What an incredibly broad topic "getting rid of infections" is; seeing as how we must cover not only bacterial, viral, and fungal infections, but also infection caused protozoa (single-celled "parasites"), like Malaria, and even multicellular parasites like worms. It's important to understand that this article is by no means a comprehensive guide to the topic of infections. What we are seeking to do here is to provide you with a basic understanding of the primary causes of infections, and to direct you toward more comprehensive articles published on this site about getting rid of certain types of infection--our article on how to get rid of worms for example, which will lead you to getting rid of particular kinds of worms, like hookworms, tapeworms, roundworms, and pinworms.
What is an infection?
In understanding what an infection is, it's important to note here that an infection is different from a disease in that a disease is often the result of a colonization of an invasive microbial pathogen. An infection is often the cause of disease and once a disease has taken hold, it is then considered an infectious disease (ie. a disease caused by infection), as opposed to a hereditary disease like some types of Diabetes.
For now, let's concentrate on the five major types of infections outlined in medical manuals today. In each following section I will describe the kind of infection, the most common types of pathogens (microbial invaders, ie. germs), and the most common treatments prescribed by physicians to combat those invasive pathogens.
The Five Major Types of Infection
Getting rid of bacterial infections: There are 10 times as many bacteria cells in your body than there are human cells; this should help you understand why bacterial infections are one of the most common types of infections people may contract. Of these infections, the most common are respiratory infections, staph infections, sinus infections, strep throat, ear infections, diarrhea, bladder infections, urinary tract infections, and a large number of skin disorders. More often than not, a physician will either ask you to change your behavior, allowing your immune system to deal with the bacteria, or they will prescribe an antibiotic to assist your immune system with the healing process.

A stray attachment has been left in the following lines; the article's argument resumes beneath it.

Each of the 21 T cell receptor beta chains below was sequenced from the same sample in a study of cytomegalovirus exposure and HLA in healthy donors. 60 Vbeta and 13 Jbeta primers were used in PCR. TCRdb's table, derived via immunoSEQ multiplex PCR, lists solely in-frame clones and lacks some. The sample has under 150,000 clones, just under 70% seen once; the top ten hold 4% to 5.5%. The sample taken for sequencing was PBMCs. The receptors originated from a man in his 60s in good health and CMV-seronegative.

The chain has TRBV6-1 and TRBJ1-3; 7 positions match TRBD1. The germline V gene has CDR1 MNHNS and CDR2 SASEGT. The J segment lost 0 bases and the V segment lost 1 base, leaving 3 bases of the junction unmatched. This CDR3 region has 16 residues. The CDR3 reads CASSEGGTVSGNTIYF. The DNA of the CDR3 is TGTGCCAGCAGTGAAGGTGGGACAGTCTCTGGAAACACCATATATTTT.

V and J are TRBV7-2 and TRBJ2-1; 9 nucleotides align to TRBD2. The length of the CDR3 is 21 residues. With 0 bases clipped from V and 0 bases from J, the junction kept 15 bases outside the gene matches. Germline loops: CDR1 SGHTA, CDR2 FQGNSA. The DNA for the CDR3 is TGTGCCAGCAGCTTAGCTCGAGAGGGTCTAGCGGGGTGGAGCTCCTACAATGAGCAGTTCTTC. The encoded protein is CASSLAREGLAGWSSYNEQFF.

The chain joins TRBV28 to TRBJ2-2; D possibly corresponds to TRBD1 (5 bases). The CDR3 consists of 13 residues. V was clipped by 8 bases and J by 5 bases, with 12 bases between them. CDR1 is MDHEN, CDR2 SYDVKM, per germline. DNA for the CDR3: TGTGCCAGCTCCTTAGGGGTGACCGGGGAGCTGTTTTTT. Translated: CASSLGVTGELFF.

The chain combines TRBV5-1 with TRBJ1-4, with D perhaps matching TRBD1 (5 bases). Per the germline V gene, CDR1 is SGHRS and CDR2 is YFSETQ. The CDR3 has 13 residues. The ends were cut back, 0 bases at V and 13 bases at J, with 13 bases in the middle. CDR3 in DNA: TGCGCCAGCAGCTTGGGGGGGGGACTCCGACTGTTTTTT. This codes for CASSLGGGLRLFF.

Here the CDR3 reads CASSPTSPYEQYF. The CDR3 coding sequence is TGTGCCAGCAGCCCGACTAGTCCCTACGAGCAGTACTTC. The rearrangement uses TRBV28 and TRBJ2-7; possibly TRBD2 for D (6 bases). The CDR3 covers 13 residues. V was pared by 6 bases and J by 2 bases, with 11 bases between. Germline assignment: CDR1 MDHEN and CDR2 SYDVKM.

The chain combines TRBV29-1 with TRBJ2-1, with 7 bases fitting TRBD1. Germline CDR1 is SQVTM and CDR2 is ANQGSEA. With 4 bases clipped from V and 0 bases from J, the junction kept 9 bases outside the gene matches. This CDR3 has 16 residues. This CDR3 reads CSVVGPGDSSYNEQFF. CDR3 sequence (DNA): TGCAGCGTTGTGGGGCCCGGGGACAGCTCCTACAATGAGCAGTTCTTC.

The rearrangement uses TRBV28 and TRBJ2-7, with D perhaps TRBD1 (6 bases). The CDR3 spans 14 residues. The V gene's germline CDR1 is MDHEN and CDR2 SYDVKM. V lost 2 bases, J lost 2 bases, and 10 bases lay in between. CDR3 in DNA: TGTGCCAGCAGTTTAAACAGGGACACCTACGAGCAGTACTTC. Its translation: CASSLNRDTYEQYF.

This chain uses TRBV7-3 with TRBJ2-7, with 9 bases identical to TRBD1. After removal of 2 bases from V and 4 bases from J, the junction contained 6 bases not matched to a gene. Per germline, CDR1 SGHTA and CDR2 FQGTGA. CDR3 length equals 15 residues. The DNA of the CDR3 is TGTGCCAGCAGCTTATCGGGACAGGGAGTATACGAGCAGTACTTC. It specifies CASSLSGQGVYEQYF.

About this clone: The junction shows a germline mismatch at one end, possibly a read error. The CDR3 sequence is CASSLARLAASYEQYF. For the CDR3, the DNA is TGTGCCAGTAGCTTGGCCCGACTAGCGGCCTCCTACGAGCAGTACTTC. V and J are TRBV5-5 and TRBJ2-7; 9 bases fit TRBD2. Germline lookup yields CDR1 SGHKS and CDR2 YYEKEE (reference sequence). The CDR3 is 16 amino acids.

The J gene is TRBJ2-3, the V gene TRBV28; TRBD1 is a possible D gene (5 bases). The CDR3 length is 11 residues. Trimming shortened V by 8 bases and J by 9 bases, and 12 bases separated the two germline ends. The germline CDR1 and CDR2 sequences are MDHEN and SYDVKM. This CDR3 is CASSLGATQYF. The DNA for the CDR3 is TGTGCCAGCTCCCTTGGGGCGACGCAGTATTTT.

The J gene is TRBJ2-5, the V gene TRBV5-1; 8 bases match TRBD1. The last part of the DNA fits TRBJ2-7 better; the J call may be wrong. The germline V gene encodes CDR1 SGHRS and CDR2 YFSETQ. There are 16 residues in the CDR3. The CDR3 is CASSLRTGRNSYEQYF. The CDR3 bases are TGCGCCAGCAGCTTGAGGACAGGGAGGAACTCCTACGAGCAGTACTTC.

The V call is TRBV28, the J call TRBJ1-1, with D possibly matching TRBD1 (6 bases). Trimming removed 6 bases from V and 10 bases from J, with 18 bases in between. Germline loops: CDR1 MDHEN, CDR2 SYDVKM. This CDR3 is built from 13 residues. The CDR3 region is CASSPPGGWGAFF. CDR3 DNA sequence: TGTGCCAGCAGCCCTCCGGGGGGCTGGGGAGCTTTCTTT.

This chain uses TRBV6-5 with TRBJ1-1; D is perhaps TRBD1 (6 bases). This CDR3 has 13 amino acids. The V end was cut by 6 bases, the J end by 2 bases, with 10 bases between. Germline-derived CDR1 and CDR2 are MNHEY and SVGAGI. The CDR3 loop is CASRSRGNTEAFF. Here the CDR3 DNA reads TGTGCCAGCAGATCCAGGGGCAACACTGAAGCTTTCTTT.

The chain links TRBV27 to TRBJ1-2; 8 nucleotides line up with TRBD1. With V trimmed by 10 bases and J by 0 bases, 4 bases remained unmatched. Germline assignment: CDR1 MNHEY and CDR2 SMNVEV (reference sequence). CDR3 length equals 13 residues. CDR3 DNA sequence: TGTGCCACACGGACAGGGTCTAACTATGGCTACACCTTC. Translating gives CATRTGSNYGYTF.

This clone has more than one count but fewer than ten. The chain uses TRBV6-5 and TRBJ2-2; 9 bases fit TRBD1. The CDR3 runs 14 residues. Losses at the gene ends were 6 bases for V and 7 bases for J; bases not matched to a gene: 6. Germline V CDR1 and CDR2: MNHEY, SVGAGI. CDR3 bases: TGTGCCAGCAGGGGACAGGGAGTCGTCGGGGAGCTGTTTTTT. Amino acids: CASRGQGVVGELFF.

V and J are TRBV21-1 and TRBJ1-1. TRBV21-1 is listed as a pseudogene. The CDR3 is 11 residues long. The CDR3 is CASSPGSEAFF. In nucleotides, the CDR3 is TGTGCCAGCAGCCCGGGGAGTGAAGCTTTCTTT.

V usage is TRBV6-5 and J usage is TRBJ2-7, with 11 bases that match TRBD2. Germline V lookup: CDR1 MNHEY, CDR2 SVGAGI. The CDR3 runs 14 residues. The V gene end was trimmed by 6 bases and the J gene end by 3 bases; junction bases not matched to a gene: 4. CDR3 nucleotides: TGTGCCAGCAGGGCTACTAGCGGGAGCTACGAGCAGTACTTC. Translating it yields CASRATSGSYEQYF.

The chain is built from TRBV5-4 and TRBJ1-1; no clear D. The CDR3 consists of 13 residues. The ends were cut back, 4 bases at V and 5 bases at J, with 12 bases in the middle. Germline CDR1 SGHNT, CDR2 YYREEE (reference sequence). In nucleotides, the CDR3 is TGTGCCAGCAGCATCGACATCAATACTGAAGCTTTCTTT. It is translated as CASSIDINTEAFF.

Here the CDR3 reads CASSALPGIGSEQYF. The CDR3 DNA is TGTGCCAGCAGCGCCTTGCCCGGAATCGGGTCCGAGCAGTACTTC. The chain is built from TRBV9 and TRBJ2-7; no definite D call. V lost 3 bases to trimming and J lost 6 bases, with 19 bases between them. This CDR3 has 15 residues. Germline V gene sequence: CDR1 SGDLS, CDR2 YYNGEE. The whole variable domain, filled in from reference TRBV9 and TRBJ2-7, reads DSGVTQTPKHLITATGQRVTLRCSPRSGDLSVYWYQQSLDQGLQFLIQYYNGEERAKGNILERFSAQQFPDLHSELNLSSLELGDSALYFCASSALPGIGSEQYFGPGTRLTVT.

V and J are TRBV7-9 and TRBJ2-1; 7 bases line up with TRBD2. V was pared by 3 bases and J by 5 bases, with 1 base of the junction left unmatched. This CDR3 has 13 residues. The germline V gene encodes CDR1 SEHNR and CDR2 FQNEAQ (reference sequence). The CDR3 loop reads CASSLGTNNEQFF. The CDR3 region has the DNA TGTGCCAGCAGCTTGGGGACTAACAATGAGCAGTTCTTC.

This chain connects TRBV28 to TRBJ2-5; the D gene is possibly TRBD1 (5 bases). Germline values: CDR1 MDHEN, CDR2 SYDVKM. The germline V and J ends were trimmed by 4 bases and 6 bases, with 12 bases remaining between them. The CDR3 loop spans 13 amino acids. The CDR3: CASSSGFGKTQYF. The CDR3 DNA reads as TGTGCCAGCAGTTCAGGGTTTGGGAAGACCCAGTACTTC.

Getting rid of viral infections: Viral infections may be the next most common infections next to bacterial and fungal infections. Viruses are an interesting pathogen, because they aren't technically considered "alive" because they have no cellular structure, but they do indeed reproduce and evolve, causing some of the most common infectious disease we know today. The common cold, the flu (influenza), shingles, herpes, mono, chicken pox, bronchiolitis, croup, and laryngitis are all very common infections caused by various strains of viruses. Usually, a virus (like those that cause the common cold) are allowed to run their course with little medical intervention. However, antiviral drugs and immunizations have been developed to help fight some of the more dangerous diseases like measles, mumps, rubella, polio, smallpox, and even genital warts (HPV).